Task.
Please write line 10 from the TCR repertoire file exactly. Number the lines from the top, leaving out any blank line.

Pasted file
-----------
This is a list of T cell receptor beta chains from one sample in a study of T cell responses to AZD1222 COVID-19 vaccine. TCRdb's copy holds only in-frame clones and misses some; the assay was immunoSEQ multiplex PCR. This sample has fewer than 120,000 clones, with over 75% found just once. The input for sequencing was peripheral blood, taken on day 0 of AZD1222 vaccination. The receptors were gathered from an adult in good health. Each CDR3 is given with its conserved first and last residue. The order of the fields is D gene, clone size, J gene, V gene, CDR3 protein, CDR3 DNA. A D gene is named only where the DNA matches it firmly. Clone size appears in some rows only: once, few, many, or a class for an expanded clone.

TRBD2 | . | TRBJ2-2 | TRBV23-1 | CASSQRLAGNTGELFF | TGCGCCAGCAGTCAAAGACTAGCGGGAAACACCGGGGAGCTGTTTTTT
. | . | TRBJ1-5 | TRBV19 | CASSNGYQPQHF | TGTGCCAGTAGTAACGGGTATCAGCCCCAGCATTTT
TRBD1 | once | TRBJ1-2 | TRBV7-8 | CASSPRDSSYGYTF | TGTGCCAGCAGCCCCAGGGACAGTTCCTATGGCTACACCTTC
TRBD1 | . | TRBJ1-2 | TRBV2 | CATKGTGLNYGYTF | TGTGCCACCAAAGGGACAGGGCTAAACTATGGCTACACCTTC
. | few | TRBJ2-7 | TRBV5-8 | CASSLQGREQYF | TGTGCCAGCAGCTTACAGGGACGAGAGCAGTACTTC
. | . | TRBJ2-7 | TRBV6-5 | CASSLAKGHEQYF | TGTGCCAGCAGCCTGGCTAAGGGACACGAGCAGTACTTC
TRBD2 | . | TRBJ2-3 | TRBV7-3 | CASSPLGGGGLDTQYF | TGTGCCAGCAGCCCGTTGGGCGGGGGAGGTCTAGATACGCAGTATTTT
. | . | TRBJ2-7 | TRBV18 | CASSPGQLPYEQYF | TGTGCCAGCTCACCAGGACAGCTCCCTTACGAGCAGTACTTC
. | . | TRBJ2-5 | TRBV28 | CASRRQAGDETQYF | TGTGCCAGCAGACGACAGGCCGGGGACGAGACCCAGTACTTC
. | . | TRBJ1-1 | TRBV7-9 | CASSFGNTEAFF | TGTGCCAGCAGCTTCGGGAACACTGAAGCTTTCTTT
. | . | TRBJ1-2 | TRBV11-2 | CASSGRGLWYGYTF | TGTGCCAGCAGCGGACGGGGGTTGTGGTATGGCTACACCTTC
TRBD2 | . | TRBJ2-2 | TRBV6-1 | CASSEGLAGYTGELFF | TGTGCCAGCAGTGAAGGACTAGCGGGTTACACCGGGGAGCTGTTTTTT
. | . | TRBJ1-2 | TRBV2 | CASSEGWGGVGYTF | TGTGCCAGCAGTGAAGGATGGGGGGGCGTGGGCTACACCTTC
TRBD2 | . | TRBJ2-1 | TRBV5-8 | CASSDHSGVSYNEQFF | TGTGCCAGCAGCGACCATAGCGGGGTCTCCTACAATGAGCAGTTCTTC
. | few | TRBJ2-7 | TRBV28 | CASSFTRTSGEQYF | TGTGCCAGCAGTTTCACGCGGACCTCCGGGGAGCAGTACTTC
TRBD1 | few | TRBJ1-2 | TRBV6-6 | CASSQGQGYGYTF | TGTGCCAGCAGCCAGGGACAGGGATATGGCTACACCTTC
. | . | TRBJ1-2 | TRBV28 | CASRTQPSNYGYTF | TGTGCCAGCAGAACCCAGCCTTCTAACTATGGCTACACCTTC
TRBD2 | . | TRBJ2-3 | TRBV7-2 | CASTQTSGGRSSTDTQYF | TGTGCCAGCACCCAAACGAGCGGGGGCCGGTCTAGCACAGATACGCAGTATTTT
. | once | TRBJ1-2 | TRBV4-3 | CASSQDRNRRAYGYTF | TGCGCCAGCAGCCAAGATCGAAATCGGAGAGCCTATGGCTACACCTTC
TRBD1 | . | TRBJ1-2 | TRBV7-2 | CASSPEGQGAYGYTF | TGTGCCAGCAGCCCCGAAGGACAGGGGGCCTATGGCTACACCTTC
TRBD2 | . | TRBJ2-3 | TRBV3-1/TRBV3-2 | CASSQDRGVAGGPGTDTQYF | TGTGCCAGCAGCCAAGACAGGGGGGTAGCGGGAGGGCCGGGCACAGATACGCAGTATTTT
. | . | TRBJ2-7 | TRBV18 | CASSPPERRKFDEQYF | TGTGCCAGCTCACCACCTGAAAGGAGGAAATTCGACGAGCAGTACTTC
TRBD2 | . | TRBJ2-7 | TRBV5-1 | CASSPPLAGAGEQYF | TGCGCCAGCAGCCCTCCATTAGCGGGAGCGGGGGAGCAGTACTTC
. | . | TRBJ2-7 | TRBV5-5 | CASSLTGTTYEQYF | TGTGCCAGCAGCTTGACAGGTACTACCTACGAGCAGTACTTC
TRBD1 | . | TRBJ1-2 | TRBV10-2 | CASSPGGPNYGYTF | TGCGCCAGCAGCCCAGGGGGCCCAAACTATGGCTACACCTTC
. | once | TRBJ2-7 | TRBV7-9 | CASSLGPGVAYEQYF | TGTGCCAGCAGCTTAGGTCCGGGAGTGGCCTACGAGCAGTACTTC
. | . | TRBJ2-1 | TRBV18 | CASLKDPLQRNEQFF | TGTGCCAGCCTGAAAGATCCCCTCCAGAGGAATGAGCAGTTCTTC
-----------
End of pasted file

. | . | TRBJ2-5 | TRBV28 | CASRRQAGDETQYF | TGTGCCAGCAGACGACAGGCCGGGGACGAGACCCAGTACTTC